Gov. Gray Davis (search), buoyed by a week of appearances with heavyweight Democrats, cast his support for a quick recall election after a federal appeals court agreed to rethink postponing the ballot.  

Davis' call Friday to bring on the Oct. 7 election defies conventional wisdom that he would benefit from a drawn-out process that would give him a chance to demonstrate his leadership skills.

The U.S. 9th Circuit Court of Appeals (search) announced Friday it would reconsider a three-judge panel's ruling to postpone the vote, extending the uncertainty that has overshadowed the campaign.

"My attitude is, let's just get it over with, let's just have this election on Oct. 7, put this recall behind us so we can get on with governing the state of California," Davis said.

Many political analysts say a postponement, possibly until the March presidential primary, could also help Davis by bringing more Democrats to the polls as attention focuses on the battle for the White House.

A panel of 11 judges will hear arguments Monday on whether the panel erred when it ruled that the October date must be delayed to prevent six counties from using the same type of unreliable punch-card ballots (search) that disrupted the 2000 presidential election.

Some legal experts said Friday's decision suggests the court has serious misgivings about the postponement and may be inclined to let the election go ahead next month. The 11-judge panel, chosen by lottery, includes eight judges appointed by Democrats, seven of them by President Clinton. The court's ruling could be further appealed to the Supreme Court.

Davis campaigned Friday in Los Angeles with former Vice President Al Gore, in part to draw a connection between the special election and the circumstances of Gore's own defeat three years ago.

Gore lost Florida — and thus the presidency — in a disputed election that made "hanging chads" a household term.

"Hear my words now," Gore said. "I don't want you to wake up on the morning after the election and see somebody that you don't even know ... somebody who's going to take your state down in the wrong direction walking in, overturning the will of the people."

Mark Rosenbaum, ACLU legal director, said the group was disappointed with the court's move. He said the election should be delayed until the March presidential primary; otherwise, some voters will be using outdated polling mechanisms that "in a few months, you can buy at a garage sale."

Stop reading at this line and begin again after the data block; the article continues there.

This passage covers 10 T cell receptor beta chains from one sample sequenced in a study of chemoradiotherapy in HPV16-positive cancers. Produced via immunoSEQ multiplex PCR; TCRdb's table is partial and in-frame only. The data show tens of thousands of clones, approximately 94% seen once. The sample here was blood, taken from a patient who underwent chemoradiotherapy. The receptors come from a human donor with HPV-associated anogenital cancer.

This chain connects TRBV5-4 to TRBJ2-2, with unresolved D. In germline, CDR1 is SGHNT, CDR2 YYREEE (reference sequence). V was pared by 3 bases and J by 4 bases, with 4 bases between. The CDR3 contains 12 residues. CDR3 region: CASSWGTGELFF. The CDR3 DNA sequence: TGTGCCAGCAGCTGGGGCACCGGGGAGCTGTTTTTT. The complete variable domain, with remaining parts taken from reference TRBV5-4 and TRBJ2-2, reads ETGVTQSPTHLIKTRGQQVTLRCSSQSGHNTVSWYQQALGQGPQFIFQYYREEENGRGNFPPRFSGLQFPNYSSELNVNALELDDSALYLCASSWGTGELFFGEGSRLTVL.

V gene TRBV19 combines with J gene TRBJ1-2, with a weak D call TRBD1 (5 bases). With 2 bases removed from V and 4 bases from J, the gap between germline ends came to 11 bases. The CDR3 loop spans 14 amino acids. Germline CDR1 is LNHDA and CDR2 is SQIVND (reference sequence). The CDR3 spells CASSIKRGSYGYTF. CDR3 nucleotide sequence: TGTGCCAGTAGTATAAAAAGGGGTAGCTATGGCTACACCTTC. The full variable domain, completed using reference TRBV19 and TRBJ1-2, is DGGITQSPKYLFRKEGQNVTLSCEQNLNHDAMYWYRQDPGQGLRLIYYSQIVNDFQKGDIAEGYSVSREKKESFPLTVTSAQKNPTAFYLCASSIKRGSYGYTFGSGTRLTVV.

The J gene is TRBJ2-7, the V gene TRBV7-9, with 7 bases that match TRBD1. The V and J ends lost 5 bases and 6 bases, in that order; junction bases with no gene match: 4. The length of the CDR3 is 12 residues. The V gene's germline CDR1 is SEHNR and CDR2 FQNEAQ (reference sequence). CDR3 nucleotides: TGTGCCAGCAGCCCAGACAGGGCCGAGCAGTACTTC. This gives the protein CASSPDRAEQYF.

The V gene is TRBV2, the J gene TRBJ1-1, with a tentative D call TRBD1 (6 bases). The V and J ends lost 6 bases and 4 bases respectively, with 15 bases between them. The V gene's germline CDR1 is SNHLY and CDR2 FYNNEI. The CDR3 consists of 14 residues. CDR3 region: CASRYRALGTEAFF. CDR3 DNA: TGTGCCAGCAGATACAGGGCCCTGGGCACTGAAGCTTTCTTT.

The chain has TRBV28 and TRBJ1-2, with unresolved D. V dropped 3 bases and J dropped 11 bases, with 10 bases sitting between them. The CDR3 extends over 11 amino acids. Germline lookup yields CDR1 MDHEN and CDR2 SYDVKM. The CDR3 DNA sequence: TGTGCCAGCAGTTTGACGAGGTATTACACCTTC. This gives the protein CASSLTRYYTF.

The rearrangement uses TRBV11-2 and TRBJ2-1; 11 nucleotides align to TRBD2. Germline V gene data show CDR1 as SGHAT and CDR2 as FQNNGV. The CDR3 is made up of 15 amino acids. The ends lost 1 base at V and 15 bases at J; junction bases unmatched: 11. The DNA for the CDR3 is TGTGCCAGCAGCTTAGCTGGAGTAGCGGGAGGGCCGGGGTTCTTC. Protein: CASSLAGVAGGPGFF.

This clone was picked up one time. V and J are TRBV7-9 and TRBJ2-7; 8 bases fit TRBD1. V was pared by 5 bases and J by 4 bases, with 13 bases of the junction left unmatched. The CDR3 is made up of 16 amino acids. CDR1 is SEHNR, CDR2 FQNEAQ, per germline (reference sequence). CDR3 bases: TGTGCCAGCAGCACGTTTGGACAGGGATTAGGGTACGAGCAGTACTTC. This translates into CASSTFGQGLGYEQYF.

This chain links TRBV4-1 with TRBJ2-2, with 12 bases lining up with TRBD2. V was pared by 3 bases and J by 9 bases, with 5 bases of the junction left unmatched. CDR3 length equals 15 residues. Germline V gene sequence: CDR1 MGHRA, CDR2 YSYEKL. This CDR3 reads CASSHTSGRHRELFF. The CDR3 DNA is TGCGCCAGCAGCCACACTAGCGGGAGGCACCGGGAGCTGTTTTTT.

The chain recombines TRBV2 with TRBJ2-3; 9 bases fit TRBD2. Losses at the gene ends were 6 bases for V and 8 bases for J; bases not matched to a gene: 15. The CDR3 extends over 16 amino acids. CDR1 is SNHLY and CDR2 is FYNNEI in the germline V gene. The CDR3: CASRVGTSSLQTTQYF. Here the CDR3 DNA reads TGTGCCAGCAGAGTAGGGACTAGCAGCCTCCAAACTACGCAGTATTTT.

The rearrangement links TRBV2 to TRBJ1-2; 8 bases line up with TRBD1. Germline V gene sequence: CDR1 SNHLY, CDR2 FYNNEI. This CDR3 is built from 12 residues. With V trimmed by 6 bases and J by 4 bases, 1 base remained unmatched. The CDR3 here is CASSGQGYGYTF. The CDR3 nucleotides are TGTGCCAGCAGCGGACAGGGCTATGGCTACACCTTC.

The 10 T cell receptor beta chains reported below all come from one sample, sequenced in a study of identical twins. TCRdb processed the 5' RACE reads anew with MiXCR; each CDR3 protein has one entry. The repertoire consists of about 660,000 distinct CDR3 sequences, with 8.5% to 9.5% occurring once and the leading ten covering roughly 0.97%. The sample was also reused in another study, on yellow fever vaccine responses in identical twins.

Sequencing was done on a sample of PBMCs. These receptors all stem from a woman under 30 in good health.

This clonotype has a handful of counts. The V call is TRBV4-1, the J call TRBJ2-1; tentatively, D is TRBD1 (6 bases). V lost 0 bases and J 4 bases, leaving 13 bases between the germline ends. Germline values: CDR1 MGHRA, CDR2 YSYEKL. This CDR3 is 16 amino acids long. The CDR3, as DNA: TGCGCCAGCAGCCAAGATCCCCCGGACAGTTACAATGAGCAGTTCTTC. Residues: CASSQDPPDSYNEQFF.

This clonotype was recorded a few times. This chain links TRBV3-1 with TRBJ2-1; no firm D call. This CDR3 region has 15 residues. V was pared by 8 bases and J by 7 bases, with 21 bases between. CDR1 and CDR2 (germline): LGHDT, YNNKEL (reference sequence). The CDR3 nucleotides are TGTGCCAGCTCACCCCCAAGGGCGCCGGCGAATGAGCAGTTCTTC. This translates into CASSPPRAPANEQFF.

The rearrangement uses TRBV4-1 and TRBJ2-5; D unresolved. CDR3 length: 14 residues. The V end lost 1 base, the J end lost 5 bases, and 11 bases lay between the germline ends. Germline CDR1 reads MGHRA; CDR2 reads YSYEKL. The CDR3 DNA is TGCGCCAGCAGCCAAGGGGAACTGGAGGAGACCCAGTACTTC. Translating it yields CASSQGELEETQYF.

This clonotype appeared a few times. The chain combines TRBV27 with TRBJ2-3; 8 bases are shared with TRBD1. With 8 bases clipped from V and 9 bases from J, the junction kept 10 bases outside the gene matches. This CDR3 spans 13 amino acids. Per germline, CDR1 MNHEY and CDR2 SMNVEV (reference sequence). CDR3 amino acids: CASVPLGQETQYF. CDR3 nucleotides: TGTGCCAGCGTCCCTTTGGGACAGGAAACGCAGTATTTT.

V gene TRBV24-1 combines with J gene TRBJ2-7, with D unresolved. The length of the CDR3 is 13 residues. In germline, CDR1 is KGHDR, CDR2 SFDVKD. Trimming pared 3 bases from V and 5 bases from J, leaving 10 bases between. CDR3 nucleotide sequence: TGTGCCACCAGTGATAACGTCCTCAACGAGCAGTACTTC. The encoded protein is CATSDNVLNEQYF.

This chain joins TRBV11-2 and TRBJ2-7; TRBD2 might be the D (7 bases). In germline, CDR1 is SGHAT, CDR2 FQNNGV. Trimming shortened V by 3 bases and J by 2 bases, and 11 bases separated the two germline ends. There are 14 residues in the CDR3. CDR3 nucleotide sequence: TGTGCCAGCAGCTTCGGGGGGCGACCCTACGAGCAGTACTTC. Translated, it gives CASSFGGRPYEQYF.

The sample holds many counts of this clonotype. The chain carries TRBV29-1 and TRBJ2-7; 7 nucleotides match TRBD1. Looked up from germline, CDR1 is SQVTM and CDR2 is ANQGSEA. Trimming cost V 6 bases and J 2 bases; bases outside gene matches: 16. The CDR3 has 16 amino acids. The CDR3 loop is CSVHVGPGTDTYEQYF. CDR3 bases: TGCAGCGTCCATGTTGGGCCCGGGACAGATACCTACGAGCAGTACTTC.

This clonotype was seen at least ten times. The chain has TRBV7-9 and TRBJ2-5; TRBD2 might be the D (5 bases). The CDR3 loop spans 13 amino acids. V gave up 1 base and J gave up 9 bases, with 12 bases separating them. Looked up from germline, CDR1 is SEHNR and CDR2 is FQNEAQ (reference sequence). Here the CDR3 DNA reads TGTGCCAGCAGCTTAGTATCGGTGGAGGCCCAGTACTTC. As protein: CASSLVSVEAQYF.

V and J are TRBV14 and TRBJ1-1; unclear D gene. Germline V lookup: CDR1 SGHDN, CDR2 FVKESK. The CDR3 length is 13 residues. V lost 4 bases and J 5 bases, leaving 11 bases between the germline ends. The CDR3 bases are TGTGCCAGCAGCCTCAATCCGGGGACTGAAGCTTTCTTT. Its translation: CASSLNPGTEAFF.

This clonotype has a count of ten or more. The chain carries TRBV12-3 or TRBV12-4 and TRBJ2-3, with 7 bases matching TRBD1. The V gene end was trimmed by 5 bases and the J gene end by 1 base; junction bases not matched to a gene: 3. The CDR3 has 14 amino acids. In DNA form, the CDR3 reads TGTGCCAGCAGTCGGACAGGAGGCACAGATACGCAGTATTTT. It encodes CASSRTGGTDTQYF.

"This is like a patient that doctors are pushing into surgery, when you know there's a complication that will hinder that patient from being fully healthy again," said the Rev. Norman Johnson, executive director of the Southern Christian Leadership Conference, one of the civil rights groups represented by the ACLU.

"We cannot understand in fact why Oct. 7 is such a magical date for us to make decisions about the future destiny of this state," he said.

Arnold Schwarzenegger, the leading Republican candidate, applauded the appeals court's move. "California officials have made it clear that they can administer a fair election on Oct. 7," he said in a statement.

One expert who follows the 9th Circuit, University of Pittsburgh School of Law professor Arthur Hellman, suggested the court is rehearing the case because a majority of the judges think the "decision is wrong or open to serious question."

Between 1994 and 1999, the court reheard 65 cases with the 11-judge panels, according to a Hellman study. The larger panel reversed or altered the outcome of the three-judge panels 49 times, according to the study.

"Based on the track record, you would expect the [11-judge panel] to allow the election to go forward as scheduled," he said.

Vikram Amar, a Hastings College of the Law legal scholar who also follows the court, said that the composition of the 11 judges chosen at random also favors a different outcome.

"I'll be surprised if they come out the same way the three judges did," Amar said. "Then again, who knows what they are going to do." over again. No one wants to go back and do that again."